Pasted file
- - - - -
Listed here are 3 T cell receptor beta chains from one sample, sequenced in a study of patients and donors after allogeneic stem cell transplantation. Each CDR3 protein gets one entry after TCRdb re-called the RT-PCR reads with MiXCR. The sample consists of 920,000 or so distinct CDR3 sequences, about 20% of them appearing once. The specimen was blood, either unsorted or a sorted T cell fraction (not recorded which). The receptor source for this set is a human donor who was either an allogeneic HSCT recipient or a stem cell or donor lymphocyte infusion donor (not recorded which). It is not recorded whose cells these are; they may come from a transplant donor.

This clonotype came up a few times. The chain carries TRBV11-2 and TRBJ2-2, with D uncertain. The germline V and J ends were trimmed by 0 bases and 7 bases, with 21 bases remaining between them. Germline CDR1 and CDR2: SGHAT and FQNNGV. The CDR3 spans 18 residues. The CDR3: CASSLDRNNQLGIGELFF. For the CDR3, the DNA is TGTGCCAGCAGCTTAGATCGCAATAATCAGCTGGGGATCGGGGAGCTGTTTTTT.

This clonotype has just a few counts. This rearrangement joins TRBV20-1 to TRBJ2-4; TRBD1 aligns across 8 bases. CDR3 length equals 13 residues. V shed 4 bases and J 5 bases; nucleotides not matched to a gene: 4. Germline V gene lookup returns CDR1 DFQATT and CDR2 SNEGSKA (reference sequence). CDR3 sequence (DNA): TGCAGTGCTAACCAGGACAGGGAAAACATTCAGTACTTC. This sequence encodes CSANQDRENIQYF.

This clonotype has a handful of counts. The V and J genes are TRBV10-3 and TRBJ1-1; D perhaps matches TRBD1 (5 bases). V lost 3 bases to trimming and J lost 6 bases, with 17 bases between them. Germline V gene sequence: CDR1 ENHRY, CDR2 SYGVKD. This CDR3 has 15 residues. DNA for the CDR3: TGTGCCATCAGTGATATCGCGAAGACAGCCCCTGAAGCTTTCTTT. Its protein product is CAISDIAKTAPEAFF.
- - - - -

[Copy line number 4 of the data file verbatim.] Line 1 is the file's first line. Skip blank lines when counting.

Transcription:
This clonotype has a handful of counts. The V and J genes are TRBV10-3 and TRBJ1-1; D perhaps matches TRBD1 (5 bases). V lost 3 bases to trimming and J lost 6 bases, with 17 bases between them. Germline V gene sequence: CDR1 ENHRY, CDR2 SYGVKD. This CDR3 has 15 residues. DNA for the CDR3: TGTGCCATCAGTGATATCGCGAAGACAGCCCCTGAAGCTTTCTTT. Its protein product is CAISDIAKTAPEAFF.